So, unfortunately, you won’t be able to see the specific concert that I saw because it is now finished. I say unfortunately because Leonidas Kavakos’ violin Concerto was fantastic, and Vladimir Jurowski’s interpretation of The Divine Poem was phenomenal.
But enough about sounding pomp, and onto why I’m actually writing this. Twice this last month, I’ve gone to see the symphony at the Royal Festival Hall. This Sunday I went to see Slambassadors UK, a poetry slam for kids between the ages of 12 and 18.
The whole place is called Southbank Centre. The symphony was played in a 2,500 seat auditorium; the poetry slam was played on a makeshift stage on a ballroom, open for everyone there to see.
The Southbank Centre also has a poetry library, five floors with different things on each of them, a café, a shop, a bar, and a restaurant. It’s quite big.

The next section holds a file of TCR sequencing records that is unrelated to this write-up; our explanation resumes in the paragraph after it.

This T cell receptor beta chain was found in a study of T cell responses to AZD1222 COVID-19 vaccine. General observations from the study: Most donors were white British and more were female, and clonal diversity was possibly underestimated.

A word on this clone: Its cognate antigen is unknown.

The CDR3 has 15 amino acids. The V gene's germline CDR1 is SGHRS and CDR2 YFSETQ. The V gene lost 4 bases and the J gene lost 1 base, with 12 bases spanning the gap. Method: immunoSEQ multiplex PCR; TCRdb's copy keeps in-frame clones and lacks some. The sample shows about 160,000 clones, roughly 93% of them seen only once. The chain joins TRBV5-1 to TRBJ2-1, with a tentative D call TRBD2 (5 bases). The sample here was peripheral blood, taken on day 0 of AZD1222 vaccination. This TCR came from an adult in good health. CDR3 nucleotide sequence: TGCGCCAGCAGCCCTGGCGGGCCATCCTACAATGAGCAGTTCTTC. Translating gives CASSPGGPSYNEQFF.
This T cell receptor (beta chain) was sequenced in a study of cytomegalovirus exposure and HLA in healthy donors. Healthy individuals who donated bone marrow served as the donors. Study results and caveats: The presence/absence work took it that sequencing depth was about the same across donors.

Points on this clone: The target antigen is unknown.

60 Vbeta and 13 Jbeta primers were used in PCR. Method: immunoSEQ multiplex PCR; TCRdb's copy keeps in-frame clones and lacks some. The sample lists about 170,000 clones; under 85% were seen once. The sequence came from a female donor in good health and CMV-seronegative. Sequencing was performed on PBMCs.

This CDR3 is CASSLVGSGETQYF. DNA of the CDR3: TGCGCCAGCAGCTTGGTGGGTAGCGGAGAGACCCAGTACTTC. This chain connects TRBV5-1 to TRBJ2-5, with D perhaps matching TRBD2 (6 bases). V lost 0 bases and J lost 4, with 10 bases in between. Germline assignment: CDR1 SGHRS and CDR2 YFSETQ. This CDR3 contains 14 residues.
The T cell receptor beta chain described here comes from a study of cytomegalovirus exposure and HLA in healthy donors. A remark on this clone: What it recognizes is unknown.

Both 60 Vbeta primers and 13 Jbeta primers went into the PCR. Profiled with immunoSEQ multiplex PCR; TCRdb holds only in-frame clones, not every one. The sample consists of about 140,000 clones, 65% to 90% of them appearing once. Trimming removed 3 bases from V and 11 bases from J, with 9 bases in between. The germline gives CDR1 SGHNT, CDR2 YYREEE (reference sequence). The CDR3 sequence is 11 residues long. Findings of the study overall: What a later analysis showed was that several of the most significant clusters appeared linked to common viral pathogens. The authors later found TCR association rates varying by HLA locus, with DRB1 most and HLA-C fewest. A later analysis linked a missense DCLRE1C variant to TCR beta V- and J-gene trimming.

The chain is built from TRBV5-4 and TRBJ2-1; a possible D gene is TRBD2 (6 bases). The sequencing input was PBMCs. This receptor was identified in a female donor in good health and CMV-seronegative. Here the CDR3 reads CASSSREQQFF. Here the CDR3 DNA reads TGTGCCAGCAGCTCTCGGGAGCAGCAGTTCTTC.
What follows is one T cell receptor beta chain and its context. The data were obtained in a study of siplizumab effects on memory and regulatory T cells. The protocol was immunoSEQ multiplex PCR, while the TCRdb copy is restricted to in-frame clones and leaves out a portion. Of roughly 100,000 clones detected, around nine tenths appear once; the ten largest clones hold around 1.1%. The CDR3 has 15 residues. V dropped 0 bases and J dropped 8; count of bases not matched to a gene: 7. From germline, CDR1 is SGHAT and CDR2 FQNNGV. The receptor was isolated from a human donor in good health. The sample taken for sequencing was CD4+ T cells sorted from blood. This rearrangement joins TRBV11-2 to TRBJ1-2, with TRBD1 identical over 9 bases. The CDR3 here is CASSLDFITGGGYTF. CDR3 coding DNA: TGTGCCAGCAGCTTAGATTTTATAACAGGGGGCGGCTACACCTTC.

It’s also located right next to the river, a small walk east from the London Eye.
They host multiple events, including the symphony most days of the week. Some events are free, some will cost. Unfortunately, the symphony is not free, but if you’re a student you can get into some showings for £4. That’s right – and no matter what seat, too.
I’m going on a tangent though. I guess what I’m trying to say is that there is always something going on there. So if you ever find yourself along the South Bank and want to test your luck (or if you’ve planned ahead because you’re an organised old soul), pop into the Southbank Centre and enjoy an afternoon there. It really is a fantastic place.
As an added bonus, there’s a Foyles Book Shop below it. So if you’re a nerd like me, it’s just a win-win situation.